Are you constantly nagging your husband to do what you ask? Do you repeat yourself fifty times before he finally gets it done? Is it your fault when it ends up in another argument?
There has to be a better way. Try these secret tips to get your husband to do things without nagging him.
*This post may contain affiliate links for your convenience. Please see our Disclosure Policy for more details.
What is Nagging?
Very few women actually think they nag, and most men think that women nag all the time. That shows you how far apart we all are on this subject.
So what is nagging? Wikipedia defines nagging as ‘repetitious behaviour in the form of pestering, hectoring, or otherwise continuously urging an individual to complete previously discussed requests or act on advice.’
Nagging is a major contributing factor in many divorces according to the Wall Street Journal article Meet the Marriage Killer,
That’s a little scary. You want things done, but is it really worth blowing up your marriage over?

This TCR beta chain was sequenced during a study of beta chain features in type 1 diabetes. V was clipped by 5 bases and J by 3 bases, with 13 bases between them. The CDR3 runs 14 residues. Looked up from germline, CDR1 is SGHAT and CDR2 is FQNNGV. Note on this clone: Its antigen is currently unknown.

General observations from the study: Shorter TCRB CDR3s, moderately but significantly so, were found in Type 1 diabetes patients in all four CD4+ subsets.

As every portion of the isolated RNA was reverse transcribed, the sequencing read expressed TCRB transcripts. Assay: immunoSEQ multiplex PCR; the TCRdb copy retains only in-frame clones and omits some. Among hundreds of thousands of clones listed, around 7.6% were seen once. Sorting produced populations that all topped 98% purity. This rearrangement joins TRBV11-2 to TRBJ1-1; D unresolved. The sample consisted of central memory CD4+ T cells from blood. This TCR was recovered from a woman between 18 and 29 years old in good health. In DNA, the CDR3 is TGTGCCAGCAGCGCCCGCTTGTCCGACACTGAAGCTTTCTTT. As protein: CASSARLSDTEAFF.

Why Women Nag
Why do we nag our husbands? Have you ever sat down and really analyzed why you nag yours?
I asked a few of my friends, and here are their responses.
Kristy laughs and says ‘I’m not nagging, I just making sure he doesn’t forget to take out the garbage.’
Claire matter-of-factly states ‘I have to nag. If I don’t, he’ll never do what I asked. If I don’t constantly remind him, he gets distracted with something else and completely forgets what it was I needed him to do.’
Laura scoffs and says ‘Because I want it done now, and he drags his feet on purpose. He’s not busy. He’s putting it off just to annoy me.’
Personally, I really try not to nag, but when I’m tired and cranky I can’t help it. My workday consists of giving instructions and making decisions all day long. When I get home, I want things on autopilot so I don’t have to think about them anymore. It’s mentally exhausting.
Gemma Hartley explains it very well in her article Emotional Labor. She talks about how emotionally taxing it is to manage the household, make a majority of the decisions and continually remember everything, then have to ask or remind others to do the things they need to do.